Academic journal article Nursing Education Perspectives

An Academic-Business Partnership for Advancing Clinical Informatics

Academic journal article Nursing Education Perspectives

An Academic-Business Partnership for Advancing Clinical Informatics

Article excerpt

IN 1999, TWO VISIONARY LEADERS, the dean of the University of

Kansas School of Nursing and the chairman/founder of the Cerner

Corporation, made a pact to imbed a clinical information system (CIS)

in the basic cirriculum for the preparation of future nurses. The new

cirriculum represents a change in teaching approach rather than content, with

information technology replacing penand paper for a variety of teaching and

learning activities. > The short-term goal of this endeavor was to make the

new technology tools that are available in the marketplace the medium

through which future nurses would learn to work. The long-term goal was to

expand the new learning environment to the other health professional schools

(Allies Health and Medicine) on campus. > THE SECONF LEVEL of a pilot

project with a small cohort of basic baccalaureate nursing students is now com

plete. This group started using the technology-based teaching approach during

the first semester of nursing courses and will continue to use it throughout

the entire program. Now that the initial period has been accomplished, the

curriculum s being extended to the full nursing student body. Implementation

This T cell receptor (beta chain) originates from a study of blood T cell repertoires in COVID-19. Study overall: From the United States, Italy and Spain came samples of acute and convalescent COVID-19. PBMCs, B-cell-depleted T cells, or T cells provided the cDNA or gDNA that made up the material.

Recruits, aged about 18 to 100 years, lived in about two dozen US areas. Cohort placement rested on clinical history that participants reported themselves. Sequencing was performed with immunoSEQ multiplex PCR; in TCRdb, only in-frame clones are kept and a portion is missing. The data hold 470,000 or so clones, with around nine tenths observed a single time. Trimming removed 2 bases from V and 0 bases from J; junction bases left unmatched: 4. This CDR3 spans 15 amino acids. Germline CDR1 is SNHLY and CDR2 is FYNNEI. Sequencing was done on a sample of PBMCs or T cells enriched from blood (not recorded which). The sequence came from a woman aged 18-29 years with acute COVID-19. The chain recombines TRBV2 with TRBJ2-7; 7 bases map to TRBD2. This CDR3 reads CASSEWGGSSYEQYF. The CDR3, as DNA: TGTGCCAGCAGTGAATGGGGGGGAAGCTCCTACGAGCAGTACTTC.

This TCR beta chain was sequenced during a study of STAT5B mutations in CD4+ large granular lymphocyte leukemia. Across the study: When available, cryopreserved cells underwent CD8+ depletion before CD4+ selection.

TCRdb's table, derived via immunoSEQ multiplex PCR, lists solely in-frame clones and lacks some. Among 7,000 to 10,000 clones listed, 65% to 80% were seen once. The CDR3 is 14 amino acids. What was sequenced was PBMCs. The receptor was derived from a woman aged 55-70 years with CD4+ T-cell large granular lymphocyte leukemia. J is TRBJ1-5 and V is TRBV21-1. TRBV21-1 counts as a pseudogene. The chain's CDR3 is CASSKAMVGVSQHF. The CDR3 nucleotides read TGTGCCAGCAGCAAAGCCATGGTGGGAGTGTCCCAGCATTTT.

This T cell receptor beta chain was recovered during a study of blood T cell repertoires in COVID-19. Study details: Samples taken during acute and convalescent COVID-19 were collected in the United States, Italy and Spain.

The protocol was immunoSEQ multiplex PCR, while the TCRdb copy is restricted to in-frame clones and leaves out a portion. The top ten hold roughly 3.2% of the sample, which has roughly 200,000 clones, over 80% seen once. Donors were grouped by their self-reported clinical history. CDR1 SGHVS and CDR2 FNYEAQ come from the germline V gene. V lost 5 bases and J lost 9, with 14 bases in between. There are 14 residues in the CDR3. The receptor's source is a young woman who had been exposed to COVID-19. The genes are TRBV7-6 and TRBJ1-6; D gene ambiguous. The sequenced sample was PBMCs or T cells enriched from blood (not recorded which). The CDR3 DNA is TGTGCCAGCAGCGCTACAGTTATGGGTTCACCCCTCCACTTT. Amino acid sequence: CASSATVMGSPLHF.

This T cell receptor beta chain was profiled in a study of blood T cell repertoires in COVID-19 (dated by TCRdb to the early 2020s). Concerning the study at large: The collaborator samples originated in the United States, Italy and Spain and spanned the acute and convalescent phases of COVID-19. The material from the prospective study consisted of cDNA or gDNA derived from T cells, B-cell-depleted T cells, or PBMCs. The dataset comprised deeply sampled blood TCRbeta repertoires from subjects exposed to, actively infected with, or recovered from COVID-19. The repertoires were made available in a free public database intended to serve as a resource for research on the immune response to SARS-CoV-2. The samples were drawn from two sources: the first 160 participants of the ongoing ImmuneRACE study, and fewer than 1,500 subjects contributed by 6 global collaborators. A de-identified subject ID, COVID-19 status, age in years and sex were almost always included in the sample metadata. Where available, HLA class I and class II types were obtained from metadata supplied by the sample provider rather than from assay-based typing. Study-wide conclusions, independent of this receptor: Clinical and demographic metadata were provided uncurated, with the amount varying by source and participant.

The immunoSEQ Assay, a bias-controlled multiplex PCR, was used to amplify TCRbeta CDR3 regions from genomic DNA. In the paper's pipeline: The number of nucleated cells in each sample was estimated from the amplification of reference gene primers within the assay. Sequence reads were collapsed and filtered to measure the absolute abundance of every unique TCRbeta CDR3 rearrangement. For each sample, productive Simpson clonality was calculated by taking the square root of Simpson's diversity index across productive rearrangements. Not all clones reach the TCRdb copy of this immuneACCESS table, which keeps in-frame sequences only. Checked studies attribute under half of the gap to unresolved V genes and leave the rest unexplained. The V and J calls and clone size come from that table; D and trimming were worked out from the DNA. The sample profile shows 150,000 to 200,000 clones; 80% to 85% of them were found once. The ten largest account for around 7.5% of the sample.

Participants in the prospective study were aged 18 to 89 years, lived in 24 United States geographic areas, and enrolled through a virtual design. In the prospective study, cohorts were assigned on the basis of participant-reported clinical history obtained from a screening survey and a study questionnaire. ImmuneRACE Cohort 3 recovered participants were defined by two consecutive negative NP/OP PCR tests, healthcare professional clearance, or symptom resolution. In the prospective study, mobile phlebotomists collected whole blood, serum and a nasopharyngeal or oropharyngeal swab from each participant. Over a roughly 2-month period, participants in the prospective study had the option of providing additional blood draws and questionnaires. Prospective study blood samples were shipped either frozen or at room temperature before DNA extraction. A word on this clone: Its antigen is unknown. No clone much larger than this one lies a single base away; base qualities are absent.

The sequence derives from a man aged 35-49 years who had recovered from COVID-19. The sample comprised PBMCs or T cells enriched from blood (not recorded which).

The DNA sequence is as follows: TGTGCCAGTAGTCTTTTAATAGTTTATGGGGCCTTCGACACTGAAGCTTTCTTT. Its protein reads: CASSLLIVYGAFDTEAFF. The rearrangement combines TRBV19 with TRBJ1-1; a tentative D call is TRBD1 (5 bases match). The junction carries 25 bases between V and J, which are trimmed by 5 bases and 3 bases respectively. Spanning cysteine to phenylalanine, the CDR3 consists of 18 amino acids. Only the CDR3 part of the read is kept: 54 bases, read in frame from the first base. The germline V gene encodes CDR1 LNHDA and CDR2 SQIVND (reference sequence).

with the other hea;th professional disciplines as well as graduate nursing students

is in the beginning stage. > THE IMPETUS for this radical educational

change is the reality that the health care industry is rapidly moving to a

electronic-mediated work environment. The swift action to fully integrate

information technology (IT) in health care resulted fron the publication of

two Institute of Medicine (IOM) studies in late 1999 and early 2001 (1,2).

These reports on quality, errors, and waste in the United States health care

system twice stunned the nation. At the heart of the IOM committee's recom

mendations is the assertion that IT must play a central role in the redesign of

the health care system if substantial improvement in health care quality is to

be achieved (2). > ACADEMIC INSTITUTIONS THAT EDUCATE HEALTH PROFESSIONALS

DO NOT HAVE THE TOOLS REQUIRED TO TEACH STUDENTS HOW TO WORK THROUGH

ELECTRONIC PATIENT RECORD SYSTEMS WITH CLINICAL DECISION SUPPORTS. Indeed, the

halth care industry is faced with the prospect of practice outpacing academia as

information technology becomes commonplace in health care delivery organiza

tions. This article describes the development, implementation, and initial outcomes

of an innovative academic-business venture that aims to provide future nurses with

the unique skill set required to function in a fully automated health care system.

ABSTRACT A jointly funded partnership between the school of nursing at a large midwestern university and a premier health care information technology supplier represents a pioneering event for education and for the health care information technology industry. The impetus for this partnership arose from Institute of Medicine reports published in late 1999 and early 2001 addressing the quality, error, and waste in the health care system in the United States. The Simulated E-hEalth Delivery System (SEEDS) provides opportunities based on best practices in education to learn and practice clinical skills in a state-of-the-art environment using a live-production, clinical information system designed for care delivery. A pilot project that began with a small cohort of baccalaureate nursing students has been implemented and extended. SEEDS will also be extended to other health professional programs.

Project Overview The partnership between the University of Kansas School of Nursing and the Cerner Corporation represents a pioneering first for nursing education and for the health care information technology industry. …

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